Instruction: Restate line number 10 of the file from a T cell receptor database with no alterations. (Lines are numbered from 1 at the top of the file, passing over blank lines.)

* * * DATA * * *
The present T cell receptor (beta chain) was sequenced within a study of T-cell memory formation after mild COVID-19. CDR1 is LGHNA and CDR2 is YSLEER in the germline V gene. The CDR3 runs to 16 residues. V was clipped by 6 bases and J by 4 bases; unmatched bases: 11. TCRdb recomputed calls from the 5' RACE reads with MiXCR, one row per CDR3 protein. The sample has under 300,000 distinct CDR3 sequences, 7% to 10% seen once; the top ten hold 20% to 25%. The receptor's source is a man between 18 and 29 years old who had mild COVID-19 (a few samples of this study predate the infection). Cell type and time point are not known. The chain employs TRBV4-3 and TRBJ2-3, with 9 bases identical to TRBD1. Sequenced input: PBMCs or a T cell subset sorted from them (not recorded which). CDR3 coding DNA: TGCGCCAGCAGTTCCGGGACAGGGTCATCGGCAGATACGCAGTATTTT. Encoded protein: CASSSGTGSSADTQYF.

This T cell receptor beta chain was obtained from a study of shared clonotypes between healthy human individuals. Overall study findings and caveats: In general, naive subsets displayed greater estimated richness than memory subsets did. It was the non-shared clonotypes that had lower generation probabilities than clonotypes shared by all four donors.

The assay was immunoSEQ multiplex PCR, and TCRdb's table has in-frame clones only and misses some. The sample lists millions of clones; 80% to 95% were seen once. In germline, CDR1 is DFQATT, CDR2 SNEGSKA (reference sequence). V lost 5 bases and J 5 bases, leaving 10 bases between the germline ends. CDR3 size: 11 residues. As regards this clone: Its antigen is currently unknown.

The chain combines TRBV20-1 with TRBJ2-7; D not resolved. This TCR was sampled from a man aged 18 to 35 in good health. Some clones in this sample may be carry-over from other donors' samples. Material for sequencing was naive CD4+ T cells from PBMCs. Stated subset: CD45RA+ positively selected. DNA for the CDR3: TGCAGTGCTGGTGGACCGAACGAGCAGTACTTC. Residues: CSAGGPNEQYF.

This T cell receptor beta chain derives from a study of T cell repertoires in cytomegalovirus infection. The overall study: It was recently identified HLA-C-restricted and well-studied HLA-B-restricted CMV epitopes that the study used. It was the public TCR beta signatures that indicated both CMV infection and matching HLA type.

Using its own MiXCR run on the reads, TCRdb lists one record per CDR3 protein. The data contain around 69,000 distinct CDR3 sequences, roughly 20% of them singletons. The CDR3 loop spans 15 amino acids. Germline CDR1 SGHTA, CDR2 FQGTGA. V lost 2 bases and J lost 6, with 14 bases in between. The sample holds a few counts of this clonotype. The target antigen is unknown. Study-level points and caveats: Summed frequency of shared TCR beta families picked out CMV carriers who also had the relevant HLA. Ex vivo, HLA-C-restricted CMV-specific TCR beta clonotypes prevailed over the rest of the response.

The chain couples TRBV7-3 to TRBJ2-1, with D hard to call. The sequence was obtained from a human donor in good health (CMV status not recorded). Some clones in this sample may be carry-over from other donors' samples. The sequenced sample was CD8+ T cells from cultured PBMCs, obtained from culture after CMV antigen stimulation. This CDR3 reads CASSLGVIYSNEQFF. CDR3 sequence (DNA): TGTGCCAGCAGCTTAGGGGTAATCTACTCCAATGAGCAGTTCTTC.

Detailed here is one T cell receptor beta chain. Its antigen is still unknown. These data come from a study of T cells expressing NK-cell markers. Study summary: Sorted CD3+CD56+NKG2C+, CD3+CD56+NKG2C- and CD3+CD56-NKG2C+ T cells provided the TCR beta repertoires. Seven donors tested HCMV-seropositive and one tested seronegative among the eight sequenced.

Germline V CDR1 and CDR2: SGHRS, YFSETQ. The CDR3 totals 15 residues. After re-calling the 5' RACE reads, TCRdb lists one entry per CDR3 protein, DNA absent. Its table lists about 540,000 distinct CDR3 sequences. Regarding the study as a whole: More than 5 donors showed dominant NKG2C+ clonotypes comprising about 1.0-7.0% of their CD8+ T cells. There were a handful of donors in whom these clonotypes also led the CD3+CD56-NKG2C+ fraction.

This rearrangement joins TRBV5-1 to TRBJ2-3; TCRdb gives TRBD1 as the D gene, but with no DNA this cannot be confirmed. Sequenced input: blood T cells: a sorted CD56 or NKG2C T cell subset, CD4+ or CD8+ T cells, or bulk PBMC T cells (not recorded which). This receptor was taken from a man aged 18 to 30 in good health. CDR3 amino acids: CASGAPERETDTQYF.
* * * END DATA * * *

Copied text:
This rearrangement joins TRBV5-1 to TRBJ2-3; TCRdb gives TRBD1 as the D gene, but with no DNA this cannot be confirmed. Sequenced input: blood T cells: a sorted CD56 or NKG2C T cell subset, CD4+ or CD8+ T cells, or bulk PBMC T cells (not recorded which). This receptor was taken from a man aged 18 to 30 in good health. CDR3 amino acids: CASGAPERETDTQYF.